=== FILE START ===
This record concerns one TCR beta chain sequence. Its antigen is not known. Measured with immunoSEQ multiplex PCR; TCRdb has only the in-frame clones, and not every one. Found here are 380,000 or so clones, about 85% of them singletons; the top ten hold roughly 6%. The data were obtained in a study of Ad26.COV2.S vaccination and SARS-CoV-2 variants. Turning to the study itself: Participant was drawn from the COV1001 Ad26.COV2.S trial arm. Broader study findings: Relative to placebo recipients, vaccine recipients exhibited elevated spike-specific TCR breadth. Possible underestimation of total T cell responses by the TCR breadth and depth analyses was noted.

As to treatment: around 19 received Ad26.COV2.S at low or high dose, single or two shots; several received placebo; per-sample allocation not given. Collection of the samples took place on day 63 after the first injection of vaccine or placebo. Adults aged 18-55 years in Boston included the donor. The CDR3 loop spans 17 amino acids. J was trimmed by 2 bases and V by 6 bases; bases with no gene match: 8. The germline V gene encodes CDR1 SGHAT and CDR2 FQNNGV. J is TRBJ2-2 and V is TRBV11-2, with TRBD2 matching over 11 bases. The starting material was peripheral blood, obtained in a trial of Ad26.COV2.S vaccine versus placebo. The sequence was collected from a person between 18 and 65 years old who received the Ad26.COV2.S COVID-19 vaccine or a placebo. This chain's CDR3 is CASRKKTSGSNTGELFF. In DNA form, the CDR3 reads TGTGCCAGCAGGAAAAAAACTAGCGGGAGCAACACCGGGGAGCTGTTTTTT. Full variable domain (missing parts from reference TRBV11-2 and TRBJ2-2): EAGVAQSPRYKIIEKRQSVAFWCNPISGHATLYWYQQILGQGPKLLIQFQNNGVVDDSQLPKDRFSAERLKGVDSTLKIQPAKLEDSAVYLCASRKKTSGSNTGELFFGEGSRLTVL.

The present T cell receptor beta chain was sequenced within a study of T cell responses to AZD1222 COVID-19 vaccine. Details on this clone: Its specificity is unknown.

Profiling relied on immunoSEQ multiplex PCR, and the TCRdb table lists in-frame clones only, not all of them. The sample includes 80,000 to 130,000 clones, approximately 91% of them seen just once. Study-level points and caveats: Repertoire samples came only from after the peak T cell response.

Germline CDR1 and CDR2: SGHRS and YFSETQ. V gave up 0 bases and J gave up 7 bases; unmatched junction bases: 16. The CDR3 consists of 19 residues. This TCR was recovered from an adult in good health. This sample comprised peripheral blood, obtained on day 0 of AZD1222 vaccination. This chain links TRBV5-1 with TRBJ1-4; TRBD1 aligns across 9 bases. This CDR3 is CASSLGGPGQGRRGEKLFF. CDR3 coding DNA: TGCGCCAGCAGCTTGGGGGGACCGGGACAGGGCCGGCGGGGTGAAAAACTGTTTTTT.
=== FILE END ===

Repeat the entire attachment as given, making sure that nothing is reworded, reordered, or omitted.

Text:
This record concerns one TCR beta chain sequence. Its antigen is not known. Measured with immunoSEQ multiplex PCR; TCRdb has only the in-frame clones, and not every one. Found here are 380,000 or so clones, about 85% of them singletons; the top ten hold roughly 6%. The data were obtained in a study of Ad26.COV2.S vaccination and SARS-CoV-2 variants. Turning to the study itself: Participant was drawn from the COV1001 Ad26.COV2.S trial arm. Broader study findings: Relative to placebo recipients, vaccine recipients exhibited elevated spike-specific TCR breadth. Possible underestimation of total T cell responses by the TCR breadth and depth analyses was noted.

As to treatment: around 19 received Ad26.COV2.S at low or high dose, single or two shots; several received placebo; per-sample allocation not given. Collection of the samples took place on day 63 after the first injection of vaccine or placebo. Adults aged 18-55 years in Boston included the donor. The CDR3 loop spans 17 amino acids. J was trimmed by 2 bases and V by 6 bases; bases with no gene match: 8. The germline V gene encodes CDR1 SGHAT and CDR2 FQNNGV. J is TRBJ2-2 and V is TRBV11-2, with TRBD2 matching over 11 bases. The starting material was peripheral blood, obtained in a trial of Ad26.COV2.S vaccine versus placebo. The sequence was collected from a person between 18 and 65 years old who received the Ad26.COV2.S COVID-19 vaccine or a placebo. This chain's CDR3 is CASRKKTSGSNTGELFF. In DNA form, the CDR3 reads TGTGCCAGCAGGAAAAAAACTAGCGGGAGCAACACCGGGGAGCTGTTTTTT. Full variable domain (missing parts from reference TRBV11-2 and TRBJ2-2): EAGVAQSPRYKIIEKRQSVAFWCNPISGHATLYWYQQILGQGPKLLIQFQNNGVVDDSQLPKDRFSAERLKGVDSTLKIQPAKLEDSAVYLCASRKKTSGSNTGELFFGEGSRLTVL.

The present T cell receptor beta chain was sequenced within a study of T cell responses to AZD1222 COVID-19 vaccine. Details on this clone: Its specificity is unknown.

Profiling relied on immunoSEQ multiplex PCR, and the TCRdb table lists in-frame clones only, not all of them. The sample includes 80,000 to 130,000 clones, approximately 91% of them seen just once. Study-level points and caveats: Repertoire samples came only from after the peak T cell response.

Germline CDR1 and CDR2: SGHRS and YFSETQ. V gave up 0 bases and J gave up 7 bases; unmatched junction bases: 16. The CDR3 consists of 19 residues. This TCR was recovered from an adult in good health. This sample comprised peripheral blood, obtained on day 0 of AZD1222 vaccination. This chain links TRBV5-1 with TRBJ1-4; TRBD1 aligns across 9 bases. This CDR3 is CASSLGGPGQGRRGEKLFF. CDR3 coding DNA: TGCGCCAGCAGCTTGGGGGGACCGGGACAGGGCCGGCGGGGTGAAAAACTGTTTTTT.